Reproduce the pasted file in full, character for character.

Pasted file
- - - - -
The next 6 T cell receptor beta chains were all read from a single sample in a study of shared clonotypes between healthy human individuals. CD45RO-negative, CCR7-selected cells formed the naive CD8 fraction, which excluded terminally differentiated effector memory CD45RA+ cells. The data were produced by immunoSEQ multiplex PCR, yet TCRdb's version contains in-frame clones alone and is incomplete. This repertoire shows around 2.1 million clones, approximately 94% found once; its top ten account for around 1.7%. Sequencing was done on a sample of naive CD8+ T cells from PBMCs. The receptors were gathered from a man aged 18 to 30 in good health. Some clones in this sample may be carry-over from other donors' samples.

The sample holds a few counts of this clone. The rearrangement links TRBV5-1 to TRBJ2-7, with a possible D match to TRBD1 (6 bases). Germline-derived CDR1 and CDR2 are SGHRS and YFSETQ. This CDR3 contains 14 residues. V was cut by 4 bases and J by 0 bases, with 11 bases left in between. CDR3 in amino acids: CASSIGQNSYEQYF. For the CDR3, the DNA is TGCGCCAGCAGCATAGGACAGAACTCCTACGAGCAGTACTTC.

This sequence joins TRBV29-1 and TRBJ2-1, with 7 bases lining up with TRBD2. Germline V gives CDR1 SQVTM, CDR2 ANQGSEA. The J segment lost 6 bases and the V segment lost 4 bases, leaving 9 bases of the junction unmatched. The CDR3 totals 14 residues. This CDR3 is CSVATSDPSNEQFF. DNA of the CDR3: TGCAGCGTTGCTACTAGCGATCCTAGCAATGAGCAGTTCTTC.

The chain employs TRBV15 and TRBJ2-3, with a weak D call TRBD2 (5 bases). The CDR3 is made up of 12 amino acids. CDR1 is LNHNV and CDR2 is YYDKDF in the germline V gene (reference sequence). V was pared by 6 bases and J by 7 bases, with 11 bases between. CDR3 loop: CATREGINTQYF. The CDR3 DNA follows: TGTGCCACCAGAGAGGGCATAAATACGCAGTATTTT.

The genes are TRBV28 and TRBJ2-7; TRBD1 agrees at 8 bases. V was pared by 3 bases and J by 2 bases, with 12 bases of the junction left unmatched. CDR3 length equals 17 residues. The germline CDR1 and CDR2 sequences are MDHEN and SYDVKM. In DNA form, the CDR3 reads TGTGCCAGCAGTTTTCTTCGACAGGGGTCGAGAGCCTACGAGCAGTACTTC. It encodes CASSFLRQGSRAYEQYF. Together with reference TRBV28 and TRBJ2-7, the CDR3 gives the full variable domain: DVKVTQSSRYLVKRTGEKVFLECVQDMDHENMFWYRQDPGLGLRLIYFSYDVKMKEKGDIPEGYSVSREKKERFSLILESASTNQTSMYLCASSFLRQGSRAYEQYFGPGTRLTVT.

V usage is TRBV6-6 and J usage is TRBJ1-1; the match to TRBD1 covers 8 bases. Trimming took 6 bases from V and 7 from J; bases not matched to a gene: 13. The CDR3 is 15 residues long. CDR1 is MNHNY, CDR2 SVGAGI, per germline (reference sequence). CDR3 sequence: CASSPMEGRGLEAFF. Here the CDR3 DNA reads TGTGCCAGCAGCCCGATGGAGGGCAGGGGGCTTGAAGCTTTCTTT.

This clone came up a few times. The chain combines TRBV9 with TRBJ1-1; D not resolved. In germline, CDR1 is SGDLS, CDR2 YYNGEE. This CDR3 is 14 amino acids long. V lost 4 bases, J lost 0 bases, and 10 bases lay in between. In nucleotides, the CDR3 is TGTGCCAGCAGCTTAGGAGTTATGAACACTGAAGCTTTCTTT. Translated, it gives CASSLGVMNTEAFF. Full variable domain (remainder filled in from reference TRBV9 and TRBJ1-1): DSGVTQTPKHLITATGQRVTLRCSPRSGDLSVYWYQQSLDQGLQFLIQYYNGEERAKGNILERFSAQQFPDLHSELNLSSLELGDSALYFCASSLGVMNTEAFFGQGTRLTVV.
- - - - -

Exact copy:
The next 6 T cell receptor beta chains were all read from a single sample in a study of shared clonotypes between healthy human individuals. CD45RO-negative, CCR7-selected cells formed the naive CD8 fraction, which excluded terminally differentiated effector memory CD45RA+ cells. The data were produced by immunoSEQ multiplex PCR, yet TCRdb's version contains in-frame clones alone and is incomplete. This repertoire shows around 2.1 million clones, approximately 94% found once; its top ten account for around 1.7%. Sequencing was done on a sample of naive CD8+ T cells from PBMCs. The receptors were gathered from a man aged 18 to 30 in good health. Some clones in this sample may be carry-over from other donors' samples.

The sample holds a few counts of this clone. The rearrangement links TRBV5-1 to TRBJ2-7, with a possible D match to TRBD1 (6 bases). Germline-derived CDR1 and CDR2 are SGHRS and YFSETQ. This CDR3 contains 14 residues. V was cut by 4 bases and J by 0 bases, with 11 bases left in between. CDR3 in amino acids: CASSIGQNSYEQYF. For the CDR3, the DNA is TGCGCCAGCAGCATAGGACAGAACTCCTACGAGCAGTACTTC.

This sequence joins TRBV29-1 and TRBJ2-1, with 7 bases lining up with TRBD2. Germline V gives CDR1 SQVTM, CDR2 ANQGSEA. The J segment lost 6 bases and the V segment lost 4 bases, leaving 9 bases of the junction unmatched. The CDR3 totals 14 residues. This CDR3 is CSVATSDPSNEQFF. DNA of the CDR3: TGCAGCGTTGCTACTAGCGATCCTAGCAATGAGCAGTTCTTC.

The chain employs TRBV15 and TRBJ2-3, with a weak D call TRBD2 (5 bases). The CDR3 is made up of 12 amino acids. CDR1 is LNHNV and CDR2 is YYDKDF in the germline V gene (reference sequence). V was pared by 6 bases and J by 7 bases, with 11 bases between. CDR3 loop: CATREGINTQYF. The CDR3 DNA follows: TGTGCCACCAGAGAGGGCATAAATACGCAGTATTTT.

The genes are TRBV28 and TRBJ2-7; TRBD1 agrees at 8 bases. V was pared by 3 bases and J by 2 bases, with 12 bases of the junction left unmatched. CDR3 length equals 17 residues. The germline CDR1 and CDR2 sequences are MDHEN and SYDVKM. In DNA form, the CDR3 reads TGTGCCAGCAGTTTTCTTCGACAGGGGTCGAGAGCCTACGAGCAGTACTTC. It encodes CASSFLRQGSRAYEQYF. Together with reference TRBV28 and TRBJ2-7, the CDR3 gives the full variable domain: DVKVTQSSRYLVKRTGEKVFLECVQDMDHENMFWYRQDPGLGLRLIYFSYDVKMKEKGDIPEGYSVSREKKERFSLILESASTNQTSMYLCASSFLRQGSRAYEQYFGPGTRLTVT.

V usage is TRBV6-6 and J usage is TRBJ1-1; the match to TRBD1 covers 8 bases. Trimming took 6 bases from V and 7 from J; bases not matched to a gene: 13. The CDR3 is 15 residues long. CDR1 is MNHNY, CDR2 SVGAGI, per germline (reference sequence). CDR3 sequence: CASSPMEGRGLEAFF. Here the CDR3 DNA reads TGTGCCAGCAGCCCGATGGAGGGCAGGGGGCTTGAAGCTTTCTTT.

This clone came up a few times. The chain combines TRBV9 with TRBJ1-1; D not resolved. In germline, CDR1 is SGDLS, CDR2 YYNGEE. This CDR3 is 14 amino acids long. V lost 4 bases, J lost 0 bases, and 10 bases lay in between. In nucleotides, the CDR3 is TGTGCCAGCAGCTTAGGAGTTATGAACACTGAAGCTTTCTTT. Translated, it gives CASSLGVMNTEAFF. Full variable domain (remainder filled in from reference TRBV9 and TRBJ1-1): DSGVTQTPKHLITATGQRVTLRCSPRSGDLSVYWYQQSLDQGLQFLIQYYNGEERAKGNILERFSAQQFPDLHSELNLSSLELGDSALYFCASSLGVMNTEAFFGQGTRLTVV.